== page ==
More than 40% of American adults are obese, but the medications many take are rarely tested on larger bodies.
This is because it is not necessary to include it in drug studies. Often, they are outright excluded.
“Clinical trials and dosing instructions do not always guarantee that drugs will be safe and effective for people with obesity,” said Christina Zhao, a pharmaceutical researcher who wrote a report on the challenges of taking obesity into account when developing drugs. “There is no real focus on their studies at all.”
Many widely prescribed and over-the-counter medications work differently in obese people, but it’s often not clear how and at what dose. Research suggests this may include antibiotics and antifungal medications used to treat serious infections, synthetic hormones used in Plan B emergency contraception, and even ibuprofen, the common painkiller sold as Advil.
The US Food and Drug Administration and National Institutes of Health — the agencies that regulate and fund drug testing — are putting a new focus on gaps in research. At a workshop last year, FDA Commissioner Dr. Robert Califf acknowledged there was a “lack of evidence” about how the drugs work in obese patients. The National Institutes of Health is now encouraging researchers to consider the impact of excluding obese people in their studies, an NIH spokesperson said.
At a recent medical conference, Zhao presented a review of more than 200 studies of new drugs in the United States in the past year. She said nearly two-thirds of these failed to mention weight or body mass index – a common assessment of obesity – meaning they would not ensure obese people were included.
Studies that cited weight were often used to exclude obese people from participating, said Zhao, who works for Emerald Lake Safety, a California company that investigates severe drug interactions. People with a BMI or BMI of 30 or higher are considered obese.
Historically, certain populations have been excluded from testing for fear of harm, including pregnant women and children. Women, racial and ethnic minorities, and older adults have also been underrepresented in recent efforts to promote diversity.
The reasons for excluding people with obesity are long-standing and varied, said Dr. Carolyn Apovian, a researcher at Brigham and Women’s Hospital in Boston and co-author of Chow’s study.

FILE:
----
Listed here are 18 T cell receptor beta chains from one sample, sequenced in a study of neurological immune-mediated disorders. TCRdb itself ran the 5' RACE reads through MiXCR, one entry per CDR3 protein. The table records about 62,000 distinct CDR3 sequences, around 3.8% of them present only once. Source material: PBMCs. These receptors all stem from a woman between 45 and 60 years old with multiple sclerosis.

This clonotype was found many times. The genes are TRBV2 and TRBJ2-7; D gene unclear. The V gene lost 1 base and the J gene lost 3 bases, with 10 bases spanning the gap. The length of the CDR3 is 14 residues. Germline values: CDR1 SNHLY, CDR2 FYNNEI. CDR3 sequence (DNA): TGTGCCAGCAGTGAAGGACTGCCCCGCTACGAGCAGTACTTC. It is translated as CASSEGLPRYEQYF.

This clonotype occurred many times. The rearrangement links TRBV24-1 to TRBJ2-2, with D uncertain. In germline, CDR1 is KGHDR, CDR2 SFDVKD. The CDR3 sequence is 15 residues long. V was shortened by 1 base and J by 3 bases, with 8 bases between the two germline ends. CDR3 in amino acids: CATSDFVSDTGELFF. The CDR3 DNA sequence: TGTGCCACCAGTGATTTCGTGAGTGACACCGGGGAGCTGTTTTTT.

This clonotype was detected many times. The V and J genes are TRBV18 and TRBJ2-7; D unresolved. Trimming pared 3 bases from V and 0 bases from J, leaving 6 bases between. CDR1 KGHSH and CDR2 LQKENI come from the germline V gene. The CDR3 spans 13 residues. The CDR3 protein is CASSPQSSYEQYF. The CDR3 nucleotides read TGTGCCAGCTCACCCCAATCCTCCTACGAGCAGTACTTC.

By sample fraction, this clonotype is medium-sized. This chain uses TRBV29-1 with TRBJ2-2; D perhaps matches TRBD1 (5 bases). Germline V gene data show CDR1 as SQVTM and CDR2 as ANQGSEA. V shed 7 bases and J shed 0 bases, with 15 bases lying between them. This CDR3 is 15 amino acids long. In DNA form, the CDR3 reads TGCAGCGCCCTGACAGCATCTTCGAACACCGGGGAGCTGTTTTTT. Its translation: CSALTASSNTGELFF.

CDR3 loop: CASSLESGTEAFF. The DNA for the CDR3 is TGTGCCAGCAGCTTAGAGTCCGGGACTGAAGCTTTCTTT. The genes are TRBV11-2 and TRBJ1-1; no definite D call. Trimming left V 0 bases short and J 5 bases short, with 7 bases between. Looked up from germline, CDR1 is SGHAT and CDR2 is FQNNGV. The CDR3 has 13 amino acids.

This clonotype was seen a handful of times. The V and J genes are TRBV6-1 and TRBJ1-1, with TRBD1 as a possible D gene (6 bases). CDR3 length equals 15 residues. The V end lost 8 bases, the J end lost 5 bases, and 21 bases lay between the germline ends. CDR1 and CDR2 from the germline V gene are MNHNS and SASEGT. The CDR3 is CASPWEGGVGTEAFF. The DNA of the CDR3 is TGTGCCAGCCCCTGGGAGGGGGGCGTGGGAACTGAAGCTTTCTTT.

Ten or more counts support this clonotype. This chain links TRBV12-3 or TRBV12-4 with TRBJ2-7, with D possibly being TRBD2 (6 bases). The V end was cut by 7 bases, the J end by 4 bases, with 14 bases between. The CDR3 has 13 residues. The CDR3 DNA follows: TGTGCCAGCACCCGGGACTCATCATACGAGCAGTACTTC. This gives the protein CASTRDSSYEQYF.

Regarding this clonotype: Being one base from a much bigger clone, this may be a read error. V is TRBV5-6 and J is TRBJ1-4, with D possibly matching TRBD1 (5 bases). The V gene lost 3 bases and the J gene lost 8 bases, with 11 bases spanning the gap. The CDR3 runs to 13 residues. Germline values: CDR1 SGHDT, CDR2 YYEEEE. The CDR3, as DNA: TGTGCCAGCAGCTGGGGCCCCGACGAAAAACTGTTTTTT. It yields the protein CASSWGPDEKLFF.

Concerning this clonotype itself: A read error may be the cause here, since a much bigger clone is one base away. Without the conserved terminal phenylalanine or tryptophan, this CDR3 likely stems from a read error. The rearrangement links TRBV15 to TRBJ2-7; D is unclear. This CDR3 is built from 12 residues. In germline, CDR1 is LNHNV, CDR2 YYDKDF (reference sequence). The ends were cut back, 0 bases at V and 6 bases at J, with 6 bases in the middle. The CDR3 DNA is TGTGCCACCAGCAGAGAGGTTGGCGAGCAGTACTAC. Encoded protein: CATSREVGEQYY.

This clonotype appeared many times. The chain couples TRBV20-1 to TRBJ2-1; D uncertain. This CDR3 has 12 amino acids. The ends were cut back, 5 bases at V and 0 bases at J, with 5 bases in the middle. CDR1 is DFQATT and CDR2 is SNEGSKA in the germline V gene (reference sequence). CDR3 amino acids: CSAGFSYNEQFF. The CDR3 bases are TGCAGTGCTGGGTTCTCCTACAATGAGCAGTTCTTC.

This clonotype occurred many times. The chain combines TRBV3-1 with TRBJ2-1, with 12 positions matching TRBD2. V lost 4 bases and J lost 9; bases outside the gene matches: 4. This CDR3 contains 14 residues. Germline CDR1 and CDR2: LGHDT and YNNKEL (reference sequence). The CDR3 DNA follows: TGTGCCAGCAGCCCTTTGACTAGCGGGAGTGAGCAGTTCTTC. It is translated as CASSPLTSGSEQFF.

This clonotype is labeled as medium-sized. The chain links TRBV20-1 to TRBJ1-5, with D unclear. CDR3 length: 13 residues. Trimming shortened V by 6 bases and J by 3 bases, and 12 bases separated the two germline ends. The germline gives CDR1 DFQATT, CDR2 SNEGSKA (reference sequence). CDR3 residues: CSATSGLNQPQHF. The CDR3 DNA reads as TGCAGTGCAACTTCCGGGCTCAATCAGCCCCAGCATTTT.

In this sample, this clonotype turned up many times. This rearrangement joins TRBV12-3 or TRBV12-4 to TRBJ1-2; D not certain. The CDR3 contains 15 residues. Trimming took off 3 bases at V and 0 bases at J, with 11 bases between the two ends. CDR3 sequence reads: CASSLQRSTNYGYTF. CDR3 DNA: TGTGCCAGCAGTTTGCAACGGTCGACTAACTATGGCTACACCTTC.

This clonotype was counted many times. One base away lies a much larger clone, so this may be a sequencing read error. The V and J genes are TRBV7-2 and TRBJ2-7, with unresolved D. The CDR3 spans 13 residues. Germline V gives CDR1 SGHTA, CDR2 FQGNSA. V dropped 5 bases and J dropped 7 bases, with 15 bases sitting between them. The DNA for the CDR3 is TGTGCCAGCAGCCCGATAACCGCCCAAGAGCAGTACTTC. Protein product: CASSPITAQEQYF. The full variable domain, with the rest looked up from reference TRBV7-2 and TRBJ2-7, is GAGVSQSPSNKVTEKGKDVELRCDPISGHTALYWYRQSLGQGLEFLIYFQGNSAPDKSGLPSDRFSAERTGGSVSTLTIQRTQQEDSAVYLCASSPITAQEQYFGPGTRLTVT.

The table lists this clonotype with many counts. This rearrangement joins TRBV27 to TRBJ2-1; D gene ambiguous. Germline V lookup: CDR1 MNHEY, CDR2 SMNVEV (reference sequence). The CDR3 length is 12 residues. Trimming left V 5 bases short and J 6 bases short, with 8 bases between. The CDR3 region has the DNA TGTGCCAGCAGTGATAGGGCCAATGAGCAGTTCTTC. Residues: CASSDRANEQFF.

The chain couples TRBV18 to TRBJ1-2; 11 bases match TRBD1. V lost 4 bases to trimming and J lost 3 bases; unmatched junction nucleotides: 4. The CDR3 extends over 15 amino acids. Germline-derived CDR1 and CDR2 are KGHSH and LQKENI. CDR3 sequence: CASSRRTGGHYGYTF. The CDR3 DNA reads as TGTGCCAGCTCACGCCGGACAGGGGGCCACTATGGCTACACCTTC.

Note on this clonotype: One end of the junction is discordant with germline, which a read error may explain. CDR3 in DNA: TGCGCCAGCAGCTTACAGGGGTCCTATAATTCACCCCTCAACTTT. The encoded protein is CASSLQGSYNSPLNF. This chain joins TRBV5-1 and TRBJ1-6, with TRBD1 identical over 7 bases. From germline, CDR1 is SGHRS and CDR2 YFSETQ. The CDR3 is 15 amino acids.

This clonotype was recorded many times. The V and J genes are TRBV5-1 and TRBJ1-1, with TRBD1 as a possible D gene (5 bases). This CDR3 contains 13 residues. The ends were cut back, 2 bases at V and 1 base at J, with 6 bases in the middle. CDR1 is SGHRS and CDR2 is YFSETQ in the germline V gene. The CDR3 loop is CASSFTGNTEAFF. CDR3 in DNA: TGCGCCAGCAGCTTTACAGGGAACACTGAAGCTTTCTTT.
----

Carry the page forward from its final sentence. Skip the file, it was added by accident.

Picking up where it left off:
She noted that participants willing to enroll in studies are often smaller in size and do not reflect the general population. Researchers often worry that health complications that may accompany obesity will affect the results of their research.
“Sometimes patients with obesity have more comorbidities than others. They will have more diabetes, more heart disease, more strokes,” she said.
But if the drugs haven’t been studied for a condition that affects 42% of the U.S. population, the real-world consequences could be dire, experts say.
Some medications can be concentrated in fatty tissue rather than in the bloodstream. This means there will be less drug in the blood, leading to undertreatment, Apovian said.
There are other medications that remain in the body for a longer period in people who suffer from obesity. This may result in harmful drug interactions if another medication is added too soon.
Zhao noted that an antipsychotic medication called Rexulti is often prescribed to people with schizophrenia or major depressive disorder. Research has shown that obese patients may take significantly longer to reach the concentration of Rexulti needed to be effective. As a result, many patients – and their doctors – may stop treatment too early or conclude that the medication is not working.
“Under-treating or under-treating schizophrenia may pose a risk to themselves and to the people around them,” Zhao said.
The emergency contraceptive drug Plan B-One-Step is another example. Studies suggest that levonorgestrel, the active drug, may not work as well in people with obesity, which could lead to drug failure and pregnancy, says Dr. Allison Edelman, an obstetrician-gynecologist and researcher at Oregon Health & Science University, who studies methods. Contraception and pregnancy. obesity. But the FDA says the data is limited and conflicting, so there is not enough evidence to require a warning on the label.
Research has shown that even a common medication like ibuprofen, sold as Advil, may not relieve pain in heavier people when taken as directed.
But without adequate testing and clear instructions, doctors won’t know how to adjust obesity doses, says Dr. Colleen Tynan, a board member of the Association of Clinical Research Professionals.
“It’s very difficult to be a doctor and say, ‘I’m going to prescribe you prescriptions that are outside the normal range,'” she said.
Edelman said change is coming, but progress is slow. In 2019, the FDA issued draft guidance on hormonal contraception requiring study sponsors to lift restrictions on BMI and inclusion of obese women. She said that although the guidelines are not final, they have already changed the way she and some other researchers organize their studies.
“It’s just something we have to get rid of because it’s so important,” she said. “Because unless we see representation in our study population, we’re not going to end up with treatments that work well for individuals.”
In the meantime, Apovian said patients can ask their doctors whether the standard dose of the drug is appropriate for their weight. Doctors may not know it, but it can start an important conversation about effective treatment.
“This is a big issue,” she said. “It may be important for patients to talk.”
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